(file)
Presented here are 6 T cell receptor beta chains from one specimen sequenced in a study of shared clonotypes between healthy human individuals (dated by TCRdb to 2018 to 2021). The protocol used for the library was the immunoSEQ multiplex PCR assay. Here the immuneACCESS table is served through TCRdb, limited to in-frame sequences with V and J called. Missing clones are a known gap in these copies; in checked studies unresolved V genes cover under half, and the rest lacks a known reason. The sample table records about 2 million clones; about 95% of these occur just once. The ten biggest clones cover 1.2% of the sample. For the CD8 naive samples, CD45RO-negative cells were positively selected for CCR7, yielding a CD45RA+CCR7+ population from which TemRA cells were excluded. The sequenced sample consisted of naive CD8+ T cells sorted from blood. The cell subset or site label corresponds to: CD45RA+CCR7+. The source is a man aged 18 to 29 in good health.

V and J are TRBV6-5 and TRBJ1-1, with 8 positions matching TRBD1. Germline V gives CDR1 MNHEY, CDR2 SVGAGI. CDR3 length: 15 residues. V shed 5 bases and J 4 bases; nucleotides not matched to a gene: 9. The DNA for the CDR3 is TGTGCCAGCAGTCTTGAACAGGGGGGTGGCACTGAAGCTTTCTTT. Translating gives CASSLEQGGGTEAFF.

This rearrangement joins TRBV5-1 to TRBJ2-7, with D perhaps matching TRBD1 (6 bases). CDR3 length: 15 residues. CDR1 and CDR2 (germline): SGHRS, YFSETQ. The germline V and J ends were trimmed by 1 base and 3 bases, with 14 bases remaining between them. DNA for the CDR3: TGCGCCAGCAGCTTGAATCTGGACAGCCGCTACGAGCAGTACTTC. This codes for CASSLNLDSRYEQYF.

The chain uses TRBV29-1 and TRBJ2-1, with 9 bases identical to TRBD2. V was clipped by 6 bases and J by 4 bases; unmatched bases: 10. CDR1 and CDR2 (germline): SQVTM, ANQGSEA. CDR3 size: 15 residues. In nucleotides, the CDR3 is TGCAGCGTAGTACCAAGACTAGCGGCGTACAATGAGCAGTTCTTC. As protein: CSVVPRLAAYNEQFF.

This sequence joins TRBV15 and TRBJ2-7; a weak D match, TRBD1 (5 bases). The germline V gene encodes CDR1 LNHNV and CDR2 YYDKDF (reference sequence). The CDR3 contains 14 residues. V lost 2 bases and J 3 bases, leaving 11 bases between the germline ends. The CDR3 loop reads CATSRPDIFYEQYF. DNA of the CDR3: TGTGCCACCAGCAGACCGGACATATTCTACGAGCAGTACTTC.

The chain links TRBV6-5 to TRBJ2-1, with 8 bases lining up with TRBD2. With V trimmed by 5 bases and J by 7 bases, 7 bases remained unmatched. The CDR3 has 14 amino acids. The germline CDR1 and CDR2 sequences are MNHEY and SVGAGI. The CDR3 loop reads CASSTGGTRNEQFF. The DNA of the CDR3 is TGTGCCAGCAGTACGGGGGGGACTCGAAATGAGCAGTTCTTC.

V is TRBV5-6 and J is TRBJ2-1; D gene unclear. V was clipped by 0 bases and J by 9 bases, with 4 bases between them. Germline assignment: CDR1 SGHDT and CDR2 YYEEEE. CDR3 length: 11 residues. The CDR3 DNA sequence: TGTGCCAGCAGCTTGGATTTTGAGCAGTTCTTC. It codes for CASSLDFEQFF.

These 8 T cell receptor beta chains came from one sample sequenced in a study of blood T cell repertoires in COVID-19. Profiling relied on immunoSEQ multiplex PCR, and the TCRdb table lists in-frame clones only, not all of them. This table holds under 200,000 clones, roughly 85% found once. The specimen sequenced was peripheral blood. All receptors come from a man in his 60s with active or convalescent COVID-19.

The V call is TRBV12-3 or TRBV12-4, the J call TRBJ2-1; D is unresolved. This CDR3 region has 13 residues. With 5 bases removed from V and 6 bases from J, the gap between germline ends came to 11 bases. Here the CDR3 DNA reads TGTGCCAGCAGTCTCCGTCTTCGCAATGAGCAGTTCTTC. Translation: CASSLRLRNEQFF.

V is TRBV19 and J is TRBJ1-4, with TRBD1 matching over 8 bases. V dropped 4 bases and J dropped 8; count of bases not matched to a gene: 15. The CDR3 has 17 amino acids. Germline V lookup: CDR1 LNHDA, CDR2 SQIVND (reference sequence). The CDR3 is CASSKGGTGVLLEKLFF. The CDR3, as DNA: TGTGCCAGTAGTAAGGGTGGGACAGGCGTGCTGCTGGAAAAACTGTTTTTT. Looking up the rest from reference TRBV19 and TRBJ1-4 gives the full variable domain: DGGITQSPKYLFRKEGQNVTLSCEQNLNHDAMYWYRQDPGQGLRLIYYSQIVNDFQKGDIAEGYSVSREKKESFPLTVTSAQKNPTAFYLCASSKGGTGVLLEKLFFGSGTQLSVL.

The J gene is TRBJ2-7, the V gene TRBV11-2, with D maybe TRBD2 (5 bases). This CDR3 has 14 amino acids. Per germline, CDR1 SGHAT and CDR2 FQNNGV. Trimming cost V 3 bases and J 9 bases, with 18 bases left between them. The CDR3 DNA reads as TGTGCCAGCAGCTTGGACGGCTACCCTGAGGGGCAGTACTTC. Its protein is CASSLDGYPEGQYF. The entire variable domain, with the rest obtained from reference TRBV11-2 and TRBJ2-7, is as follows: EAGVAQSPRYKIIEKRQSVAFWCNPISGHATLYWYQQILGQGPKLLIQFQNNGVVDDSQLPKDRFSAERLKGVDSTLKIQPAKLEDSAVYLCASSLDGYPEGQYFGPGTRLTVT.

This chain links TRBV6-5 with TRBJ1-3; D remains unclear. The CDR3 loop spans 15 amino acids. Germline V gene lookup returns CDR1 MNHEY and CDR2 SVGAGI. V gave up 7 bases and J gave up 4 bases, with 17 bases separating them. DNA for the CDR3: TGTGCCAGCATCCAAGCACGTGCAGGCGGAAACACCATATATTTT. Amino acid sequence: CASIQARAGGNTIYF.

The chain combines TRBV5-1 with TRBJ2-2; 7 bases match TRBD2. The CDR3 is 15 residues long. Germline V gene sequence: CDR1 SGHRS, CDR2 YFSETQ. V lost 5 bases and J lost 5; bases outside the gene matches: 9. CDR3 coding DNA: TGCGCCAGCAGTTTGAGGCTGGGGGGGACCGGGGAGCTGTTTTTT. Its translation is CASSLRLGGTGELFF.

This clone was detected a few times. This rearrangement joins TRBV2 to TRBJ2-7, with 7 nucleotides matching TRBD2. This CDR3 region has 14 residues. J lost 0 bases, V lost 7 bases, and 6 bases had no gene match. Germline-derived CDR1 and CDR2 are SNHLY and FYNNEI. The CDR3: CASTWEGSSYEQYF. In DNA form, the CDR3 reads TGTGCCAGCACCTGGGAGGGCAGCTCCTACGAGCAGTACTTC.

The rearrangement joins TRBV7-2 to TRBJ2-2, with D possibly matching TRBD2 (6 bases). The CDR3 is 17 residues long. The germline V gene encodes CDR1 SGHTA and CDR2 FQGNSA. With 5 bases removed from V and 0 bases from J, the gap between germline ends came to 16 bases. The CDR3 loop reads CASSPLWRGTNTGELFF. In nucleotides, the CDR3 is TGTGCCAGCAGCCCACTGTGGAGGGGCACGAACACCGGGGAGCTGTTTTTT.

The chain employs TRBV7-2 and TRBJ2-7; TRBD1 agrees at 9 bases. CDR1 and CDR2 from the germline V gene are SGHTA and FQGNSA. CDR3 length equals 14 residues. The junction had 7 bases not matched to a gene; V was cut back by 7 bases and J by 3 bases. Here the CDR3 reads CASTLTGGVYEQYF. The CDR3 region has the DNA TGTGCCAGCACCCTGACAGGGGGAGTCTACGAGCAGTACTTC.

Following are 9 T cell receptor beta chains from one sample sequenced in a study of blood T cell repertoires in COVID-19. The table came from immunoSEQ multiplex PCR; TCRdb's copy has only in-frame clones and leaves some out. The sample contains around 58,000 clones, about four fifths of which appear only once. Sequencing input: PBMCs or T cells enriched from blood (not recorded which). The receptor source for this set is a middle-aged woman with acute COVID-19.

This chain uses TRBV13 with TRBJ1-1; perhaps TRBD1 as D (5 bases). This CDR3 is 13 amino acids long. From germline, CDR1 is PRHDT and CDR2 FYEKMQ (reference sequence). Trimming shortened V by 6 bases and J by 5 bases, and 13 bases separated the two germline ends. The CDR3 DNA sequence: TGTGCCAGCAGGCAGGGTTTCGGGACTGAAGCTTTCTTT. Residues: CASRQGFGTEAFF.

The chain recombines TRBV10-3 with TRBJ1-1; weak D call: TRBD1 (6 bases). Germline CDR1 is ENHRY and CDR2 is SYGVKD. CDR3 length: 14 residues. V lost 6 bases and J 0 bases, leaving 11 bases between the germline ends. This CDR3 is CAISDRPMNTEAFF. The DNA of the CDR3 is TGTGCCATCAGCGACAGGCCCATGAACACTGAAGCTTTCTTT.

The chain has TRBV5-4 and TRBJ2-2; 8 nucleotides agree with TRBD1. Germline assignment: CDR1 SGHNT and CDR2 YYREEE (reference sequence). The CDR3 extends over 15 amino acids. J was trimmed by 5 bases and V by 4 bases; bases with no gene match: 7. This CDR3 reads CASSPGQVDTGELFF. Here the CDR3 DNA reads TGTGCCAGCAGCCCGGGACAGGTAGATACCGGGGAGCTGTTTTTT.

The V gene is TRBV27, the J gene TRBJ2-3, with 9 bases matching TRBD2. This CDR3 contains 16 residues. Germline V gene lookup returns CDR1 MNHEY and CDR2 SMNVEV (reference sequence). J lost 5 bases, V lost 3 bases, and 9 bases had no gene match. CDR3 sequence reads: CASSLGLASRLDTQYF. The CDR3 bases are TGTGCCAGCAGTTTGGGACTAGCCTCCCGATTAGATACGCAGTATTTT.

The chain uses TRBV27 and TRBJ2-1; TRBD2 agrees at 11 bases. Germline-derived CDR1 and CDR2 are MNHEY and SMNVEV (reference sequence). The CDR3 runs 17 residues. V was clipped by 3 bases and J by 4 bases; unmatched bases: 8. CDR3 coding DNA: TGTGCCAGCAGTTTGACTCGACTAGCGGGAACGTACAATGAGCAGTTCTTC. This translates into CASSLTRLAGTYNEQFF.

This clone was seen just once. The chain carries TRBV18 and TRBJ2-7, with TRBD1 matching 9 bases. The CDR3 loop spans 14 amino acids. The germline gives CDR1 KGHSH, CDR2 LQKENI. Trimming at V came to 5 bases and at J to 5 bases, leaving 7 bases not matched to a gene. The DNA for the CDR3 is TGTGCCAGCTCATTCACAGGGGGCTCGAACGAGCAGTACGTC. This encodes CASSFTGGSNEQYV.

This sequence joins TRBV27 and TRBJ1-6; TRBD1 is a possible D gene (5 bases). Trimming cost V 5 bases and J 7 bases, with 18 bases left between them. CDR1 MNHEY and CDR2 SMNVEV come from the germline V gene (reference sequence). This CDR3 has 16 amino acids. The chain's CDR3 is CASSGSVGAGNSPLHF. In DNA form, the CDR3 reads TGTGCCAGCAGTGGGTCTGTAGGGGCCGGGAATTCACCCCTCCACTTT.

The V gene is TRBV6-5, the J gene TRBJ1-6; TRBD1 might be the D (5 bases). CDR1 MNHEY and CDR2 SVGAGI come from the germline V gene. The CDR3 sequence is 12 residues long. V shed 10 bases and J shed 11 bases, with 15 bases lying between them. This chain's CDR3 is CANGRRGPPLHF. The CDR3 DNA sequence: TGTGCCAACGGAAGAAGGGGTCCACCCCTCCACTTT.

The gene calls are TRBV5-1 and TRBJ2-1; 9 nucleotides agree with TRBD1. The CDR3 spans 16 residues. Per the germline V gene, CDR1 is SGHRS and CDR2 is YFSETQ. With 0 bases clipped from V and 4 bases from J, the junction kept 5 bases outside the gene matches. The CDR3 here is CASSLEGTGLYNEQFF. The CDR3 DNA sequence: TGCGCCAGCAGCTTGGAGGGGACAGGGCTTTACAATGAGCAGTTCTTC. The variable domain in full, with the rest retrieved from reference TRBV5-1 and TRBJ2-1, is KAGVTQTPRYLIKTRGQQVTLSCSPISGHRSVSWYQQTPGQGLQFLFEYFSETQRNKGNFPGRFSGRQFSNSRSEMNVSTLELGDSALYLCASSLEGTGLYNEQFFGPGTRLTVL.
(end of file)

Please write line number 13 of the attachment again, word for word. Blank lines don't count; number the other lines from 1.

The chain combines TRBV5-1 with TRBJ2-2; 7 bases match TRBD2. The CDR3 is 15 residues long. Germline V gene sequence: CDR1 SGHRS, CDR2 YFSETQ. V lost 5 bases and J lost 5; bases outside the gene matches: 9. CDR3 coding DNA: TGCGCCAGCAGTTTGAGGCTGGGGGGGACCGGGGAGCTGTTTTTT. Its translation is CASSLRLGGTGELFF.